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Music magazine Paste asked readers to help it out of its money troubles. The print magazine needed $300,000. After ten days it collected $175,000 in reader donations.

Some public broadcasting radio and TV stations raise money through donations. This mainly happens in the US but the idea is starting to take root elsewhere.

Can this model work for print publications?

The answer is, in a way it already does. Print magazines earn revenue from copy and subscription sales. If there’s less advertising, the cover price is higher.

Many publications already carry no advertising, or very little. They make almost all their money from copy or subscription payments.

New Zealand’s Consumer Institute magazine Consumer doesn’t carry advertising. The same applies to Choice in Australia and similar titles elsewhere in the world.

This means the magazine’s readers know its articles are written without any pressure from advertisers.

It can a good business model for publishers. Subscription revenue is a more reliable income source than advertising. Better still from the publisher point of view, you get it before paying for publishing costs. Advertisers often pay a long time after a magazine goes to print.  I think we’ll see more subscription-driven print titles in the future. And more titles that rely on reader donations.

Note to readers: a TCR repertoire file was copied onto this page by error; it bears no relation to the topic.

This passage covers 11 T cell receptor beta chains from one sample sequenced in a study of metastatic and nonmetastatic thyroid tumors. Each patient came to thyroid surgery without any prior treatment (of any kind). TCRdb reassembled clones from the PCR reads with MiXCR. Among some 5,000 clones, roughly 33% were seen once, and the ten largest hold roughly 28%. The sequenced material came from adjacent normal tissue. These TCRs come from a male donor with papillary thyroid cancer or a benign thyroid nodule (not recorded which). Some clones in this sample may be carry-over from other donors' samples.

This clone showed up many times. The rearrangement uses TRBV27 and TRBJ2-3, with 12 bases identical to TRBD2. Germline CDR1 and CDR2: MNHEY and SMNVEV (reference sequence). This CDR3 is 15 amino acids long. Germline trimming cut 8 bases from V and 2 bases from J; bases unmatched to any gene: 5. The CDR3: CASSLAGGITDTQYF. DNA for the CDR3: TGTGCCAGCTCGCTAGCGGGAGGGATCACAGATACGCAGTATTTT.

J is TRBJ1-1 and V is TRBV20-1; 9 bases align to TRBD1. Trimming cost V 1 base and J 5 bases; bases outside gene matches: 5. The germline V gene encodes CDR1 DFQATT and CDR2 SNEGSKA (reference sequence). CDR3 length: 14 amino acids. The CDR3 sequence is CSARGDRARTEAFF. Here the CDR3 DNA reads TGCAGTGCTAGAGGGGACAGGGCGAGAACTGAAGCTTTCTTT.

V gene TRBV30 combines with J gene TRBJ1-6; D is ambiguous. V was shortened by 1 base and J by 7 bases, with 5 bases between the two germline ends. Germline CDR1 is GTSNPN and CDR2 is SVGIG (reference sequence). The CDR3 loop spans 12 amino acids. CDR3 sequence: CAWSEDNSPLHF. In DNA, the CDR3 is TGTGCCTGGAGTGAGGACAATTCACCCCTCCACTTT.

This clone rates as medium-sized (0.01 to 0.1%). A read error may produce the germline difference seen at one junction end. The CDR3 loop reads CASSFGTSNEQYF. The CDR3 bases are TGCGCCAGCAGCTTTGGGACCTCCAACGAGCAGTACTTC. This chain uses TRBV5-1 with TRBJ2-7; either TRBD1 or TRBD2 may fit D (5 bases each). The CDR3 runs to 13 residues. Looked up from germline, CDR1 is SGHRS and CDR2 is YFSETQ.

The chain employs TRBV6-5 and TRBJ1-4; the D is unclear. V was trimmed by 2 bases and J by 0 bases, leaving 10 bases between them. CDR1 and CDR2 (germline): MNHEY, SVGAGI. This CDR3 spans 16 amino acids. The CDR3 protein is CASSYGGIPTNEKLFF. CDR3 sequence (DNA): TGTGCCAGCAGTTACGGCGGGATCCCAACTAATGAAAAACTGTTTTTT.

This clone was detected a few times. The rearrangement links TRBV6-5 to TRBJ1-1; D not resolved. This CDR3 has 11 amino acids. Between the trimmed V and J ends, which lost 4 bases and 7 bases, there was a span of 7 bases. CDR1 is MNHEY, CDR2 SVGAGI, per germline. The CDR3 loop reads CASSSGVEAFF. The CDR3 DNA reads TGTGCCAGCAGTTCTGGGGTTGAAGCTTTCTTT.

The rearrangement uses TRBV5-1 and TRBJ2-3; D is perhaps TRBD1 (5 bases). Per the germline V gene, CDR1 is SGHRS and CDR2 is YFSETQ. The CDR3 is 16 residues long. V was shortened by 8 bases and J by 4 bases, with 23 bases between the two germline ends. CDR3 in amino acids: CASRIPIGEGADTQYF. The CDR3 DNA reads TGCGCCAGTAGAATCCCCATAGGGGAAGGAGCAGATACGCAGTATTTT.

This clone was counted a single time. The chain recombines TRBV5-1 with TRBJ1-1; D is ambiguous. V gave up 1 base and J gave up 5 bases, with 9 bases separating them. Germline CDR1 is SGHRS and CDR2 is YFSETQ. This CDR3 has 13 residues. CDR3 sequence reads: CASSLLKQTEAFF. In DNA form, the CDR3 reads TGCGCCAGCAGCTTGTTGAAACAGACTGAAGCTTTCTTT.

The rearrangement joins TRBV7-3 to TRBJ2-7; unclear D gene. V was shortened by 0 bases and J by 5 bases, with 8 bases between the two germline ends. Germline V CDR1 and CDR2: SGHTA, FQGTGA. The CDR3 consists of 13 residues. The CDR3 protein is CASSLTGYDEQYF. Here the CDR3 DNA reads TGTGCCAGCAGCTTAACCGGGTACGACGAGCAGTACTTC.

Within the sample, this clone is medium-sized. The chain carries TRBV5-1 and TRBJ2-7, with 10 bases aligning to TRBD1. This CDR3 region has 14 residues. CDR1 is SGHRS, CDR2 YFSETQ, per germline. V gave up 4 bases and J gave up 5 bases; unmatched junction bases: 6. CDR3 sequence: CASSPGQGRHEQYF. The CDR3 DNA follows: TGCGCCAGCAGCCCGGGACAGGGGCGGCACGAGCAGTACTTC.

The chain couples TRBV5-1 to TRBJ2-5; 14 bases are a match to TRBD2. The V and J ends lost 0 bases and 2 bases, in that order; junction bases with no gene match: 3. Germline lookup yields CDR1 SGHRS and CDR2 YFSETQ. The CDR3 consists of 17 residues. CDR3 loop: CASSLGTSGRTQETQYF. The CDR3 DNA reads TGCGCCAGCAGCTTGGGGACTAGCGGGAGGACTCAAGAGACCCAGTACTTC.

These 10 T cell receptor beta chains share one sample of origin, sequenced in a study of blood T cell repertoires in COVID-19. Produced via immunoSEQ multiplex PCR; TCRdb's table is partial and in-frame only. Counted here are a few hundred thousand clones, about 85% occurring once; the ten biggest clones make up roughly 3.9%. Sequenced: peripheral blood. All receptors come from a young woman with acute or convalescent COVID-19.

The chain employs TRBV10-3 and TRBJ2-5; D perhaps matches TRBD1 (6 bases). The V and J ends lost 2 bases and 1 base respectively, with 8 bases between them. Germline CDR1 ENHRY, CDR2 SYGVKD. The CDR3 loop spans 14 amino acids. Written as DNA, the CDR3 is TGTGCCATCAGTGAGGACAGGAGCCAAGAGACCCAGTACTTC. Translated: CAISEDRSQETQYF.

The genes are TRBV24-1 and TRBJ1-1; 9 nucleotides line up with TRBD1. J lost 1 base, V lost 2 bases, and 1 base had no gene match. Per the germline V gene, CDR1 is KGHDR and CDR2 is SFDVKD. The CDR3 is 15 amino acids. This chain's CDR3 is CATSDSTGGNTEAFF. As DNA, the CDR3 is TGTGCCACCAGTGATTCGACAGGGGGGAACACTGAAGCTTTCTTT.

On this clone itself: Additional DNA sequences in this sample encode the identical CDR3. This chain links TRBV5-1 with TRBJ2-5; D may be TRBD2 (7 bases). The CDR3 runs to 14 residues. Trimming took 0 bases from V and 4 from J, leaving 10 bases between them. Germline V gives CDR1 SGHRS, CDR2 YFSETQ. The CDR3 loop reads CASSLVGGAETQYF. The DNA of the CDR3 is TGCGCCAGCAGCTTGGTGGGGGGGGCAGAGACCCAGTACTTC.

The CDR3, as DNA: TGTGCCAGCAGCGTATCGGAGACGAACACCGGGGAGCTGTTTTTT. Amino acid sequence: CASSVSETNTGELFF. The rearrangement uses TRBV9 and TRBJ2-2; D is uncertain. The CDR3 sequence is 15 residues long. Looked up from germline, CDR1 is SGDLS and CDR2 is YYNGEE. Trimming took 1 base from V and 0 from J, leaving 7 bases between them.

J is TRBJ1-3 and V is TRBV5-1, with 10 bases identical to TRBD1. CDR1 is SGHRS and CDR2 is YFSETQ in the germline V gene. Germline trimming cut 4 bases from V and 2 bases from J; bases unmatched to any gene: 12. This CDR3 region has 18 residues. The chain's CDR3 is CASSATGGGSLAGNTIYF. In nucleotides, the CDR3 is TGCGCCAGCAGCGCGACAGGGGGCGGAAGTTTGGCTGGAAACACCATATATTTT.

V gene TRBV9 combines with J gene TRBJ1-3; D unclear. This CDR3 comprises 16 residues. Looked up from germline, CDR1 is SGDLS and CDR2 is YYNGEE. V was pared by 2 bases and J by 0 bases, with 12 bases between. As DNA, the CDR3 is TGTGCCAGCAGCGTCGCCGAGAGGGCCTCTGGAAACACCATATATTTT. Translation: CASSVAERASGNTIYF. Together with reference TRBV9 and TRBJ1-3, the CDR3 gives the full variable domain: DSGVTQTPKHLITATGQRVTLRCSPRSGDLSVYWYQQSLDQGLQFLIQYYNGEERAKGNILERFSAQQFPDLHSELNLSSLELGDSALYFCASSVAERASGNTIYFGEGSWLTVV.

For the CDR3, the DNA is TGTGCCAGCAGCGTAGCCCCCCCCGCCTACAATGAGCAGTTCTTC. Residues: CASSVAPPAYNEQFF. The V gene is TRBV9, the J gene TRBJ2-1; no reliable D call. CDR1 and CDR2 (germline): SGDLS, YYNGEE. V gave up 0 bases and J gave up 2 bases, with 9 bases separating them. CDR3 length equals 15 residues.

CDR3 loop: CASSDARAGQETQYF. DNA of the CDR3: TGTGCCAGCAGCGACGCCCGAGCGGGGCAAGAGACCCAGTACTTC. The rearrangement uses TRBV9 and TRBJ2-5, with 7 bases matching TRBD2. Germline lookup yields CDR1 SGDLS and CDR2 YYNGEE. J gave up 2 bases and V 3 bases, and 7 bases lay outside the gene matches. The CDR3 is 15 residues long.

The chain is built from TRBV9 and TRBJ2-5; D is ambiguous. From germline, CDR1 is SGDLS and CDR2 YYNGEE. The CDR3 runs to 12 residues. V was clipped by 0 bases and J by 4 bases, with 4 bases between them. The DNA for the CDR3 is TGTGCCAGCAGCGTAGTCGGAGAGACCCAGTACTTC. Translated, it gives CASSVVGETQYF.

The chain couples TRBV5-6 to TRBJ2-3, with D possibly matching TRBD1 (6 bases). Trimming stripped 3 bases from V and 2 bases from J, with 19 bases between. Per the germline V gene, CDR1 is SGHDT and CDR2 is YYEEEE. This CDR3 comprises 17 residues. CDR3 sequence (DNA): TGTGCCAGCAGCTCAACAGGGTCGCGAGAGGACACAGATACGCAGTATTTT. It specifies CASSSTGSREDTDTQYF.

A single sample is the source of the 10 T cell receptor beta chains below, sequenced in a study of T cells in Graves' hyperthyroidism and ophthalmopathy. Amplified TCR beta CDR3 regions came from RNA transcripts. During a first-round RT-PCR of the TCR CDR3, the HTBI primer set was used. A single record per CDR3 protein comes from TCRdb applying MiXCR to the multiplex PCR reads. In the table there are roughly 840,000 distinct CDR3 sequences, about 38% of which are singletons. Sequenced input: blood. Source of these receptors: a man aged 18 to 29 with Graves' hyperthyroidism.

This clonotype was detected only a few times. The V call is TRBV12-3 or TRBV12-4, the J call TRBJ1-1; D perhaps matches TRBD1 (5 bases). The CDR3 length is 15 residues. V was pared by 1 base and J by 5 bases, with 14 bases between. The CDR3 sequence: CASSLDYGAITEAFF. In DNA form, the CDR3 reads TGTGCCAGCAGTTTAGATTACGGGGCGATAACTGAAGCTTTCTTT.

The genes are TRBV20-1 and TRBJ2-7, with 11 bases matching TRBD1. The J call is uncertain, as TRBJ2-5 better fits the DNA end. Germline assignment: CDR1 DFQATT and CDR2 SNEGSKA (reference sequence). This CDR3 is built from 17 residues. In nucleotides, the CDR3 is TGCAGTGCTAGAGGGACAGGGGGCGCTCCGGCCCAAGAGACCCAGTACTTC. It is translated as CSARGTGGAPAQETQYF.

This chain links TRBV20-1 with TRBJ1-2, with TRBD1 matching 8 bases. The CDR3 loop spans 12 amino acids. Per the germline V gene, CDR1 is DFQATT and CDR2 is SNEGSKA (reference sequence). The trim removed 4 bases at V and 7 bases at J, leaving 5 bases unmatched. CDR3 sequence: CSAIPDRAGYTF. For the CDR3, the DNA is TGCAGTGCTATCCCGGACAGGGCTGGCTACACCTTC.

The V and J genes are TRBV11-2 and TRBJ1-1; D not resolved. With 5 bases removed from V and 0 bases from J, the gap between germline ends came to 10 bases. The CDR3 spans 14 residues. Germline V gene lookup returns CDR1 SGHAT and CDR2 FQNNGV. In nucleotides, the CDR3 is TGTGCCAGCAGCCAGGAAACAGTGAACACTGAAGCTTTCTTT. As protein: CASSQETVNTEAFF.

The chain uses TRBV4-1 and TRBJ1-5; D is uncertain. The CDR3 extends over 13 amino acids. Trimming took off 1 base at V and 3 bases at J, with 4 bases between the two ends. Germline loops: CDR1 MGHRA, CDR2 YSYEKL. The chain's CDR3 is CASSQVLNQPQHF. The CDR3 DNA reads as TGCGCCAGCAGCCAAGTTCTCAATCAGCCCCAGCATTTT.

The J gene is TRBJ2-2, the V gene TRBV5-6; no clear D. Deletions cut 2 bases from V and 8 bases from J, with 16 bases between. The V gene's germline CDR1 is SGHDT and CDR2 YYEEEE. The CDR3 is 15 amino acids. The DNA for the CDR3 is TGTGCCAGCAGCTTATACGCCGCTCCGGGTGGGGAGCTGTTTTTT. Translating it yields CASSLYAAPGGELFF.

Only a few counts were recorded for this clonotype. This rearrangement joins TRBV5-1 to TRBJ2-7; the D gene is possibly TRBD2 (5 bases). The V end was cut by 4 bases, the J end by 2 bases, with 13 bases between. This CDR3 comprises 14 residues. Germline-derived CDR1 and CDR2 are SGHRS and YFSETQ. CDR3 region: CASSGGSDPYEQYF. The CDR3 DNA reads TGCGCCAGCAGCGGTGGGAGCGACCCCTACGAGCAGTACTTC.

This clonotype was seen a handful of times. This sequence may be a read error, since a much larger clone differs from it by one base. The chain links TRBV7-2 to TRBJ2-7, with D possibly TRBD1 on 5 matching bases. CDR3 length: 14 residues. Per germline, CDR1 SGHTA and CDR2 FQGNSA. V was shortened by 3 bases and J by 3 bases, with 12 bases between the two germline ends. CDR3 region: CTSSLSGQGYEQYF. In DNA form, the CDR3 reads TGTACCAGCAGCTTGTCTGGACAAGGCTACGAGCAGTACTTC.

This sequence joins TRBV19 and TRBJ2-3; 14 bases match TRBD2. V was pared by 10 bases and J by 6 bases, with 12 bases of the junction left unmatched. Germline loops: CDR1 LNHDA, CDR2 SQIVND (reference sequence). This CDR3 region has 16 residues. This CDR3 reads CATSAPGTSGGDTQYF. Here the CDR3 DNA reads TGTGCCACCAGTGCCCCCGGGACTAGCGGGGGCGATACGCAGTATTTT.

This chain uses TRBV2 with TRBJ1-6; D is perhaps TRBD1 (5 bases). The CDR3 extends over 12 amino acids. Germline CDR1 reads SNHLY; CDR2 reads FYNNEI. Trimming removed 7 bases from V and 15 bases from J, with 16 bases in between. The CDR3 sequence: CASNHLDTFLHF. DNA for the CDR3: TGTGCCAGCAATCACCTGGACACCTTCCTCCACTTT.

Readers can donate to this site through my PressPatron account using the button below:

Write mainly with nouns and verbs. Use adjectives only if they make your meaning more precise.

In Daily Mirror Style, Keith Waterhouse describes the old school journalist’s view. He says:

Adjectives should not be allowed in newspapers unless they have something to say.

Writers think adjectives add colour to their words. They do. But colourful writing isn’t always easier to understand. In volume one of Editing and Writing, another newspaper journalist Harold Evans says they give writing a superficial glitter.

He goes on to say:

Every adjective should be examined to see: is it needed to define the subject or is it there for emphasis?

Evans says “over-emphasis destroys credibility”.

Adjectives for emphasis

Take care when using them for emphasis. For example, the word ‘very’ adds nothing to a phrase. Most of the time you can lose the word without changing the meaning. The same usually applies to words like really, actually, rather and quite.

Often there’s a better, more elegant way of expressing the same idea. “The train crawled into the station” is better than saying it was “very slow”.

In practice many adjectives have no substance. You can remove most from your sentences. You won’t lose much, but you will gain clarity.

On a personal note, publishers and others have paid me for years to write by the word. Loading my copy with lucrative filler words including adjectives makes economic sense – but my writing would certainly better without them.